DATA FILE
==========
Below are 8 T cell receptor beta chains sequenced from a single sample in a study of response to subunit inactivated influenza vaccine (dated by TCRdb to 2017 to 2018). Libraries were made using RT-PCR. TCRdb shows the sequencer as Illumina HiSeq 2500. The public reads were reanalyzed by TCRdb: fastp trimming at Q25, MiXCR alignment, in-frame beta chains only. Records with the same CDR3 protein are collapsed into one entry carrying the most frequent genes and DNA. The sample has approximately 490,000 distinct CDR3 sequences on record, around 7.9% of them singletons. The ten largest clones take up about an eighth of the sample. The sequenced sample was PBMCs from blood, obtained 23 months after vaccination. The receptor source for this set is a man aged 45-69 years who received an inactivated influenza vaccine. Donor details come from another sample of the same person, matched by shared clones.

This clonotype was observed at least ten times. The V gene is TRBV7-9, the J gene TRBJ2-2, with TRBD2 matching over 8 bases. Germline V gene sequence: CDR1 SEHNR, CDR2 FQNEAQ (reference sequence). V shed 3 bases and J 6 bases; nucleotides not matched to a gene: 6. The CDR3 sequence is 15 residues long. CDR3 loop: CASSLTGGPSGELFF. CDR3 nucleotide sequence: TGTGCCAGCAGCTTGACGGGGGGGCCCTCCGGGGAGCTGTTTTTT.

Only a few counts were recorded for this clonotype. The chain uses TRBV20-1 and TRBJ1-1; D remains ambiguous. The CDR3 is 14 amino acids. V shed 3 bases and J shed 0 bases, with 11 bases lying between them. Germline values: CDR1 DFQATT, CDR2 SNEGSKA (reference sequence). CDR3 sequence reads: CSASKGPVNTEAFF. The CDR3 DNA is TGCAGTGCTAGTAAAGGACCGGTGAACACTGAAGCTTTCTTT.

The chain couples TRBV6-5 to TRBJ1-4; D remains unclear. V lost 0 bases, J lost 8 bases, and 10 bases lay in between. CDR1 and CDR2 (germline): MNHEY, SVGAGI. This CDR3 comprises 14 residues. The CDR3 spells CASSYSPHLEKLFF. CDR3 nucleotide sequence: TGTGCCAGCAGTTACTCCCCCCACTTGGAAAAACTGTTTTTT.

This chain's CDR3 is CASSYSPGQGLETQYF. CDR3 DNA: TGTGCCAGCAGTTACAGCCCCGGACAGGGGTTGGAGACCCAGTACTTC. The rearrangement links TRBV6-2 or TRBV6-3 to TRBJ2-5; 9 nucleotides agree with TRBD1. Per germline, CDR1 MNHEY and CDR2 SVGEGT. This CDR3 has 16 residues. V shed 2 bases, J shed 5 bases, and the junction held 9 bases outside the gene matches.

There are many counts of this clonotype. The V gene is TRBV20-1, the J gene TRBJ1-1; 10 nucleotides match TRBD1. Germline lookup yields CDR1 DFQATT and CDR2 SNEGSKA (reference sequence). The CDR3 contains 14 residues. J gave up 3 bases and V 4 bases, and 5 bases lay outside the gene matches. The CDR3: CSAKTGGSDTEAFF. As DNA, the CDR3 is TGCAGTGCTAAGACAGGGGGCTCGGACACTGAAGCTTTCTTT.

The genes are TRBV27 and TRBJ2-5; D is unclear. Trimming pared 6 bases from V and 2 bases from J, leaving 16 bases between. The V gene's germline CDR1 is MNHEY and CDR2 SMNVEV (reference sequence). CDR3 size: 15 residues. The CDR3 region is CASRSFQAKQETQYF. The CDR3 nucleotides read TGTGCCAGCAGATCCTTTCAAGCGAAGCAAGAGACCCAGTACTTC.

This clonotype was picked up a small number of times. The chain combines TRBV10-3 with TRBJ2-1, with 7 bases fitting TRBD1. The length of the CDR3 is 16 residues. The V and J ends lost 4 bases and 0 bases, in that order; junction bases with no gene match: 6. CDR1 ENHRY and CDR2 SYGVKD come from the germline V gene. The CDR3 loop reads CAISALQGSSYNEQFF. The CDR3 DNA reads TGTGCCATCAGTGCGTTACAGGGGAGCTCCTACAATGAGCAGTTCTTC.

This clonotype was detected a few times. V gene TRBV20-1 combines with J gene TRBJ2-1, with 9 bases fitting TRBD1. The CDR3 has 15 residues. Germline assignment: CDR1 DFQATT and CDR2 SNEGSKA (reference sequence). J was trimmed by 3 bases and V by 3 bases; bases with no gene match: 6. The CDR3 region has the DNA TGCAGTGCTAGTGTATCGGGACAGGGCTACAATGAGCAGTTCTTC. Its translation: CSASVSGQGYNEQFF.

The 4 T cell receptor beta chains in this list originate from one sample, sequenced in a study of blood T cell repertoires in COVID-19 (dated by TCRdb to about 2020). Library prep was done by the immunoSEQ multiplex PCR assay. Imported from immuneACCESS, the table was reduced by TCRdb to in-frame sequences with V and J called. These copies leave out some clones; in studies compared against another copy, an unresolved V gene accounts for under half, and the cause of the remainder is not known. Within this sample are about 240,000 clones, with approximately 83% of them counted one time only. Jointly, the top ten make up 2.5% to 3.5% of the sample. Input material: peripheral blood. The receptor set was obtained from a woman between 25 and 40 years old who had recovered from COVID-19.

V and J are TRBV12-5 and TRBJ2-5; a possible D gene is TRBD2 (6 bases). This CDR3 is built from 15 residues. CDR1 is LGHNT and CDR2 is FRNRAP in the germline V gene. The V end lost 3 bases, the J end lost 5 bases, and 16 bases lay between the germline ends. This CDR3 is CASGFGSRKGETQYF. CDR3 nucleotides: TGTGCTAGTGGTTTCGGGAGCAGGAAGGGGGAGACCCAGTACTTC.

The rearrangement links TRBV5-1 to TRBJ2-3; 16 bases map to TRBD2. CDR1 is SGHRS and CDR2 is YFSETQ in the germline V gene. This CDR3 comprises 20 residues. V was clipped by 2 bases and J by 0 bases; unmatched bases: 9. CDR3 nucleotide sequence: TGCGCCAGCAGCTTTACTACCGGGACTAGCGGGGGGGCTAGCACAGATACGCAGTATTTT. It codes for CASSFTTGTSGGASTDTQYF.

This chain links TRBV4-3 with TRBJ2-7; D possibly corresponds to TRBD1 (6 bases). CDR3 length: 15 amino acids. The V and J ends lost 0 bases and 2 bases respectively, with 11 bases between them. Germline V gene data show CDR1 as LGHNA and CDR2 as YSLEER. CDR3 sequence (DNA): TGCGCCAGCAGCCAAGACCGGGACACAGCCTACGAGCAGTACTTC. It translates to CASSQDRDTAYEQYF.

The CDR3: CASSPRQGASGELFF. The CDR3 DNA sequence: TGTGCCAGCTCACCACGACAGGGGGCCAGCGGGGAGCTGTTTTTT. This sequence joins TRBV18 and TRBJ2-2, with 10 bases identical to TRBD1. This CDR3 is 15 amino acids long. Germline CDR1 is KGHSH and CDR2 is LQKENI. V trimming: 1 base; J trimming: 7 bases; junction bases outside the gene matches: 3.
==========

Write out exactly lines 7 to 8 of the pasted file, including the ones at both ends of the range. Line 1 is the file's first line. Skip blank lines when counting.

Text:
The genes are TRBV27 and TRBJ2-5; D is unclear. Trimming pared 6 bases from V and 2 bases from J, leaving 16 bases between. The V gene's germline CDR1 is MNHEY and CDR2 SMNVEV (reference sequence). CDR3 size: 15 residues. The CDR3 region is CASRSFQAKQETQYF. The CDR3 nucleotides read TGTGCCAGCAGATCCTTTCAAGCGAAGCAAGAGACCCAGTACTTC.

This clonotype was picked up a small number of times. The chain combines TRBV10-3 with TRBJ2-1, with 7 bases fitting TRBD1. The length of the CDR3 is 16 residues. The V and J ends lost 4 bases and 0 bases, in that order; junction bases with no gene match: 6. CDR1 ENHRY and CDR2 SYGVKD come from the germline V gene. The CDR3 loop reads CAISALQGSSYNEQFF. The CDR3 DNA reads TGTGCCATCAGTGCGTTACAGGGGAGCTCCTACAATGAGCAGTTCTTC.